Eastman Kodak Company said that Fuji Electric Holdings Co., Ltd. of Japan (Fuji) is a licensee of Kodak’s organic light emitting diode (OLED) technology, and is applying its license toward development of its own color conversion matrix (CCM) full-color OLED display technology with the intention of offering flat panel passive matrix (PM) displays.
Based in Tokyo, Japan, Fuji Electric Holdings is comprised of four operating divisions: Fuji Electric Systems, Fuji Electric FA Components & Systems, Fuji Electric Device Technology and Fuji Electric Retail Systems. The company is focused on the development of high performance components, products, systems and services in the industrial, automation and information device fields.
Fuji Electric’s CCM technology uses a production technique the company calls the “metal mask-less organic film deposition method,” for dramatic improvement in manufacturing yield rate, and greater reliability in superior full-color PM displays.
The license illustrates the versatility of Kodak’s OLED technology, as Fuji Electric joins the ranks of more than 15 other OLED licensees. Fuji Electric’s research and development company, Fuji Electric Advanced Technology Co., Ltd., also obtained the technology to increase both luminous efficiency and longer lifetime in CCM displays.
“This innovative use of Kodak display technology underscores its relevance to a wide range of applic ations,” said Mary Jane Hellyar, president, Display and Components Group and senior vice president, Eastman Kodak Company. “We’re very pleased that Fuji Electric has chosen our technology as a foundation for its portfolio of products.”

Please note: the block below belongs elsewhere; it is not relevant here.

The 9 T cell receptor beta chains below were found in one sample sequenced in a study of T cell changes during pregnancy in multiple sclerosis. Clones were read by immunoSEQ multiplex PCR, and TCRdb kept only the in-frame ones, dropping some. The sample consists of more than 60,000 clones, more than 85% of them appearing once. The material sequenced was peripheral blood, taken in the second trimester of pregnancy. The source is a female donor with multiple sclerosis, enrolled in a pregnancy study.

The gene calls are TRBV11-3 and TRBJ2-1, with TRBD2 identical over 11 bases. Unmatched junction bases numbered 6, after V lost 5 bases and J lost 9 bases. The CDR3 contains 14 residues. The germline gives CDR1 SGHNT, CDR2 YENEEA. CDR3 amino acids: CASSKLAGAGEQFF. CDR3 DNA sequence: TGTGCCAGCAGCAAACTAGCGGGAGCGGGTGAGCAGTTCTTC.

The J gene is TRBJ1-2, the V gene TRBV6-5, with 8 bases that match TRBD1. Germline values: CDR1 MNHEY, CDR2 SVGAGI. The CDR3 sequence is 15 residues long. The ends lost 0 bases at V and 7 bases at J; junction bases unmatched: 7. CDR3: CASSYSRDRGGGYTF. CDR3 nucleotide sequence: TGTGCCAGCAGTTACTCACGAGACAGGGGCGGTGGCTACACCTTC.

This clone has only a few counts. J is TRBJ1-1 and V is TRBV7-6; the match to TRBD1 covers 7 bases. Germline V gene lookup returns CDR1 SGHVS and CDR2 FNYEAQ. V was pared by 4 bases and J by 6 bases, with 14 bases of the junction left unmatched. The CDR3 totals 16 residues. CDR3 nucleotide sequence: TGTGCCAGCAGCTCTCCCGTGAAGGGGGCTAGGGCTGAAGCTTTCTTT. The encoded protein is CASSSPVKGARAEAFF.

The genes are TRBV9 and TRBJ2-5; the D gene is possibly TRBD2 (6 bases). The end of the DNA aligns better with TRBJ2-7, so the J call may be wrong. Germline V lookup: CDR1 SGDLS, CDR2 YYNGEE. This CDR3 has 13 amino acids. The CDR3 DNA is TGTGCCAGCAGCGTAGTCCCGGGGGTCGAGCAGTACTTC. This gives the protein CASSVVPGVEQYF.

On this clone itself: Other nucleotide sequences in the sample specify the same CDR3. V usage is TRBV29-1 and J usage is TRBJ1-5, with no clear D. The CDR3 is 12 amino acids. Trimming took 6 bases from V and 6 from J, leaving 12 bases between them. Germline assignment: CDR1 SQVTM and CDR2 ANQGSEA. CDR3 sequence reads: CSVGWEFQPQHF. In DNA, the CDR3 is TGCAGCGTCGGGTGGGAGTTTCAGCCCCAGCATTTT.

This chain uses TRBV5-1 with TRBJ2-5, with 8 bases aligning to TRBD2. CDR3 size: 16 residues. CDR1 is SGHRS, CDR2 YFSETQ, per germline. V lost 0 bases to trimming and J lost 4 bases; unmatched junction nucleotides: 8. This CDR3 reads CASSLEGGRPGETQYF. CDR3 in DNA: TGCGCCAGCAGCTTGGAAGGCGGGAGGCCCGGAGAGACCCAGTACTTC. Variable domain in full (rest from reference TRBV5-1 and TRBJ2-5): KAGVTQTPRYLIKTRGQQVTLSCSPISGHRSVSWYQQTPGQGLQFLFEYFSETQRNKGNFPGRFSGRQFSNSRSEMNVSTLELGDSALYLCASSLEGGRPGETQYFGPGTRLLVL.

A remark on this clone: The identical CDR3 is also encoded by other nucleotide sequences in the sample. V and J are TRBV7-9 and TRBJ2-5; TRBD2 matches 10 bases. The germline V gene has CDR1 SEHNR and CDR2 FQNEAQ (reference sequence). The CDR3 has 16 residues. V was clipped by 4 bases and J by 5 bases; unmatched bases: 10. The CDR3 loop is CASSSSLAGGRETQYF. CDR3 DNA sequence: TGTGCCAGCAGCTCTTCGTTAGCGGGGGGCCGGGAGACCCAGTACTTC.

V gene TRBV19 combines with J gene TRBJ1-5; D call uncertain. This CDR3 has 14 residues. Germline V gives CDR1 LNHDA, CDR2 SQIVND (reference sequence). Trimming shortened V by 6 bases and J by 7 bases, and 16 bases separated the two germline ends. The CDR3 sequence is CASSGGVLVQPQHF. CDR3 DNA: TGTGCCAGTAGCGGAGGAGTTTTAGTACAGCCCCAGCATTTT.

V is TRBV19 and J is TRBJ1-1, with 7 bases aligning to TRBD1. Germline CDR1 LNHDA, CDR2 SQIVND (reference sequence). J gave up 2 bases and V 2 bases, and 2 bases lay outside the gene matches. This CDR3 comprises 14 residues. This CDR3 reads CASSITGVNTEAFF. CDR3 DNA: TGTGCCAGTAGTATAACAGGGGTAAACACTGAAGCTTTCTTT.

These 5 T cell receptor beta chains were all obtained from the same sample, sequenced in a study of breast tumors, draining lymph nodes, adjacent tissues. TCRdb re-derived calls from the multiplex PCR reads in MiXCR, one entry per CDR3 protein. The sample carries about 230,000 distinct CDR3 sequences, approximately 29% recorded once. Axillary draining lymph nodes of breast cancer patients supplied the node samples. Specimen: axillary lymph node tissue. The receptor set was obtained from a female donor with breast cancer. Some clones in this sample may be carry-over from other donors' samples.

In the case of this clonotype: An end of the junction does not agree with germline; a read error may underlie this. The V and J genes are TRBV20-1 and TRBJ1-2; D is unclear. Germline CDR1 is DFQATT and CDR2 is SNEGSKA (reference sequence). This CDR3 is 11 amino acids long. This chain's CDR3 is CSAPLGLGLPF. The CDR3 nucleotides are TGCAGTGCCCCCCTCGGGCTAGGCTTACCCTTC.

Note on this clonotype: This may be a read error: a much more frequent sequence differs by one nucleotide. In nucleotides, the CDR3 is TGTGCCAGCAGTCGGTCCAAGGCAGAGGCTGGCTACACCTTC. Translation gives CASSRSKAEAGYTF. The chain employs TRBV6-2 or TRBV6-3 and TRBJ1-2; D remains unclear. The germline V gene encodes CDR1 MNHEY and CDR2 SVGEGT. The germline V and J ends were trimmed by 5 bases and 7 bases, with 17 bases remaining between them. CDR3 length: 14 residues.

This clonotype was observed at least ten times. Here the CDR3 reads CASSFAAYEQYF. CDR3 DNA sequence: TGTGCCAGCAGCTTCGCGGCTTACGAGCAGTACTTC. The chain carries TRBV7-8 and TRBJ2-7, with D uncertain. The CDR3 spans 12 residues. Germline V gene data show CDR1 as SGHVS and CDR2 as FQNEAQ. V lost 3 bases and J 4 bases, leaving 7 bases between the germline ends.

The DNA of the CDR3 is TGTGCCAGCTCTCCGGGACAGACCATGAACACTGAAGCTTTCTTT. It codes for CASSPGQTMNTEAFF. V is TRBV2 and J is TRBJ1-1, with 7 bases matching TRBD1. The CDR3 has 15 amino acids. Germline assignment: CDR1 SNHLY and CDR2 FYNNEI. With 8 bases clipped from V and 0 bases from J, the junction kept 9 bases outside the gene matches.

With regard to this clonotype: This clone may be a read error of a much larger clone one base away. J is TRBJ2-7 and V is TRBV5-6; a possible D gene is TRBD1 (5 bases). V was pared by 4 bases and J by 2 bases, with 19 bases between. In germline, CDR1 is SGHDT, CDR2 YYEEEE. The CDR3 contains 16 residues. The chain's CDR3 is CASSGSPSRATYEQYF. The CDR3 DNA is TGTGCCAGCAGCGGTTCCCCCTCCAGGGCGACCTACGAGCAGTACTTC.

The royalty-bearing license to Fuji Electric covers use of passive-matrix OLED modules in a variety of flat panel display applications and includes a cross-license under Fuji Electric’s own considerable patent portfolio in the OLED technology field. The agreement also gives Fuji Electric the opportunity to purchase Kodak’s patented OLED materials for use in manufacturing displays.
Organic solid-state displays offer bright, sharp images that are viewable from almost any angle. OLED displays comprise thin films of organic materials that emit light when stimulated with an electrical charge. Unlike conventional liquid crystal displays, OLED displays do not require a backlight. Benefits over conventional technologies include extended color gamut, higher contrast, wider viewing angle for superb readability in most lighting conditions, faster response time to support crisp streaming video, and thinner design for better ergonomics. These benefits provide direct advantages for a variety of applications such as digital cameras, portable media players, mobile phones, PDAs and other devices.
Pioneered by Kodak in the late 1980s, OLED technology and its practical applications have generated more than 150 Kodak patents. Besides Fuji Electric, Kodak OLED licensees number more than 15, several of whom are engaged in mass production of passive matrix OLED displays.
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